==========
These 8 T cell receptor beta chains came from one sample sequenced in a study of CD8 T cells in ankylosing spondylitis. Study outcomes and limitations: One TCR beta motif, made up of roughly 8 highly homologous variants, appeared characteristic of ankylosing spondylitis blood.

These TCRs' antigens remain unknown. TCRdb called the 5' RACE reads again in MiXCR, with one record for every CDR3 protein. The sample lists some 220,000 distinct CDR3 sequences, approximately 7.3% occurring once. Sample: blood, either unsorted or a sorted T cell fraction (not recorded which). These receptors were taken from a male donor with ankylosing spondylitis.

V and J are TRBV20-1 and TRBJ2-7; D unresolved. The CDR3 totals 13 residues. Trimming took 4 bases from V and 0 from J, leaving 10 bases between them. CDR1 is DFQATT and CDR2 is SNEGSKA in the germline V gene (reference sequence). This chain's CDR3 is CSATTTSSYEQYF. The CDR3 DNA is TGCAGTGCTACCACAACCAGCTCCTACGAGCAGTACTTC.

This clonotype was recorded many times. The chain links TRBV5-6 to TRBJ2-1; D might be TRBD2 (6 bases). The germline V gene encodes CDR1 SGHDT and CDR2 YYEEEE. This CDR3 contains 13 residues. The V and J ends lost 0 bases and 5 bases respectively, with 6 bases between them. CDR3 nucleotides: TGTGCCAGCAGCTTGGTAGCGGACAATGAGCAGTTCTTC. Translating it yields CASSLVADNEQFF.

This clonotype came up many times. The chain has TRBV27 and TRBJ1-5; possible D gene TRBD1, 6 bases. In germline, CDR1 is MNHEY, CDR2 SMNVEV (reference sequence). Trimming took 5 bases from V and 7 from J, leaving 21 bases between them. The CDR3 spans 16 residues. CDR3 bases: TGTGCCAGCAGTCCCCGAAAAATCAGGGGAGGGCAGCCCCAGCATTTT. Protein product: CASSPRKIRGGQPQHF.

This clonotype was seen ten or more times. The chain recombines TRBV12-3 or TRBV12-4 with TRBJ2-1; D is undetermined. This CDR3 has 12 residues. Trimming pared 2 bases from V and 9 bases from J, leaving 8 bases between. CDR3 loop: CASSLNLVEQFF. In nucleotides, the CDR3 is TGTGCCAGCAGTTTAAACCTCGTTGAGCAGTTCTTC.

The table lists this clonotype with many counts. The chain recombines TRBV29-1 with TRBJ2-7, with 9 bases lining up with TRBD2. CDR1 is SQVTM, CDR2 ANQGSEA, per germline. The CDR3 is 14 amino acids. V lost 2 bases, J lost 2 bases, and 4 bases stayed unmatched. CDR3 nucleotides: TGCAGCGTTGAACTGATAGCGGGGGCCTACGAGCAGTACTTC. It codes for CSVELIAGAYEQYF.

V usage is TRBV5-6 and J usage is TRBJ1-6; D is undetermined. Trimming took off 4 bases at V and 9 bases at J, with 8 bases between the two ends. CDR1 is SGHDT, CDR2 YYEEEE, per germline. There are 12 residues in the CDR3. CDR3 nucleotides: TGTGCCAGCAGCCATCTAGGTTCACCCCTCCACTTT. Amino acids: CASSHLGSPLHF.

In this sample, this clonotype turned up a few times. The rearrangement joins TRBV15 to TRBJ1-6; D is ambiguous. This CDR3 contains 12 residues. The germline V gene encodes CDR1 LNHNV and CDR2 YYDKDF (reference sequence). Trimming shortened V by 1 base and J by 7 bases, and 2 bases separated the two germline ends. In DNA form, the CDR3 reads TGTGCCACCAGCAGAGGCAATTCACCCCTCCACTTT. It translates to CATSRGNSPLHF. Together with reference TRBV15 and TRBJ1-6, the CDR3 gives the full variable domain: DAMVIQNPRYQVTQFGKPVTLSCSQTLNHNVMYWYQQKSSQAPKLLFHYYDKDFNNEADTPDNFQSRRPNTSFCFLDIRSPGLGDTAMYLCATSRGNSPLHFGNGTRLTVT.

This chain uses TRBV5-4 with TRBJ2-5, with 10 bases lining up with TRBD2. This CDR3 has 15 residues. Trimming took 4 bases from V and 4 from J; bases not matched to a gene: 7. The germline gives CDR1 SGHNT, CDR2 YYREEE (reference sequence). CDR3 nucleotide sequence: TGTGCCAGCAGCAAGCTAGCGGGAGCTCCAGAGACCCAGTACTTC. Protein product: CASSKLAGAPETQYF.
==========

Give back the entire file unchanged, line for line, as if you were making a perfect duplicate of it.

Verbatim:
These 8 T cell receptor beta chains came from one sample sequenced in a study of CD8 T cells in ankylosing spondylitis. Study outcomes and limitations: One TCR beta motif, made up of roughly 8 highly homologous variants, appeared characteristic of ankylosing spondylitis blood.

These TCRs' antigens remain unknown. TCRdb called the 5' RACE reads again in MiXCR, with one record for every CDR3 protein. The sample lists some 220,000 distinct CDR3 sequences, approximately 7.3% occurring once. Sample: blood, either unsorted or a sorted T cell fraction (not recorded which). These receptors were taken from a male donor with ankylosing spondylitis.

V and J are TRBV20-1 and TRBJ2-7; D unresolved. The CDR3 totals 13 residues. Trimming took 4 bases from V and 0 from J, leaving 10 bases between them. CDR1 is DFQATT and CDR2 is SNEGSKA in the germline V gene (reference sequence). This chain's CDR3 is CSATTTSSYEQYF. The CDR3 DNA is TGCAGTGCTACCACAACCAGCTCCTACGAGCAGTACTTC.

This clonotype was recorded many times. The chain links TRBV5-6 to TRBJ2-1; D might be TRBD2 (6 bases). The germline V gene encodes CDR1 SGHDT and CDR2 YYEEEE. This CDR3 contains 13 residues. The V and J ends lost 0 bases and 5 bases respectively, with 6 bases between them. CDR3 nucleotides: TGTGCCAGCAGCTTGGTAGCGGACAATGAGCAGTTCTTC. Translating it yields CASSLVADNEQFF.

This clonotype came up many times. The chain has TRBV27 and TRBJ1-5; possible D gene TRBD1, 6 bases. In germline, CDR1 is MNHEY, CDR2 SMNVEV (reference sequence). Trimming took 5 bases from V and 7 from J, leaving 21 bases between them. The CDR3 spans 16 residues. CDR3 bases: TGTGCCAGCAGTCCCCGAAAAATCAGGGGAGGGCAGCCCCAGCATTTT. Protein product: CASSPRKIRGGQPQHF.

This clonotype was seen ten or more times. The chain recombines TRBV12-3 or TRBV12-4 with TRBJ2-1; D is undetermined. This CDR3 has 12 residues. Trimming pared 2 bases from V and 9 bases from J, leaving 8 bases between. CDR3 loop: CASSLNLVEQFF. In nucleotides, the CDR3 is TGTGCCAGCAGTTTAAACCTCGTTGAGCAGTTCTTC.

The table lists this clonotype with many counts. The chain recombines TRBV29-1 with TRBJ2-7, with 9 bases lining up with TRBD2. CDR1 is SQVTM, CDR2 ANQGSEA, per germline. The CDR3 is 14 amino acids. V lost 2 bases, J lost 2 bases, and 4 bases stayed unmatched. CDR3 nucleotides: TGCAGCGTTGAACTGATAGCGGGGGCCTACGAGCAGTACTTC. It codes for CSVELIAGAYEQYF.

V usage is TRBV5-6 and J usage is TRBJ1-6; D is undetermined. Trimming took off 4 bases at V and 9 bases at J, with 8 bases between the two ends. CDR1 is SGHDT, CDR2 YYEEEE, per germline. There are 12 residues in the CDR3. CDR3 nucleotides: TGTGCCAGCAGCCATCTAGGTTCACCCCTCCACTTT. Amino acids: CASSHLGSPLHF.

In this sample, this clonotype turned up a few times. The rearrangement joins TRBV15 to TRBJ1-6; D is ambiguous. This CDR3 contains 12 residues. The germline V gene encodes CDR1 LNHNV and CDR2 YYDKDF (reference sequence). Trimming shortened V by 1 base and J by 7 bases, and 2 bases separated the two germline ends. In DNA form, the CDR3 reads TGTGCCACCAGCAGAGGCAATTCACCCCTCCACTTT. It translates to CATSRGNSPLHF. Together with reference TRBV15 and TRBJ1-6, the CDR3 gives the full variable domain: DAMVIQNPRYQVTQFGKPVTLSCSQTLNHNVMYWYQQKSSQAPKLLFHYYDKDFNNEADTPDNFQSRRPNTSFCFLDIRSPGLGDTAMYLCATSRGNSPLHFGNGTRLTVT.

This chain uses TRBV5-4 with TRBJ2-5, with 10 bases lining up with TRBD2. This CDR3 has 15 residues. Trimming took 4 bases from V and 4 from J; bases not matched to a gene: 7. The germline gives CDR1 SGHNT, CDR2 YYREEE (reference sequence). CDR3 nucleotide sequence: TGTGCCAGCAGCAAGCTAGCGGGAGCTCCAGAGACCCAGTACTTC. Protein product: CASSKLAGAPETQYF.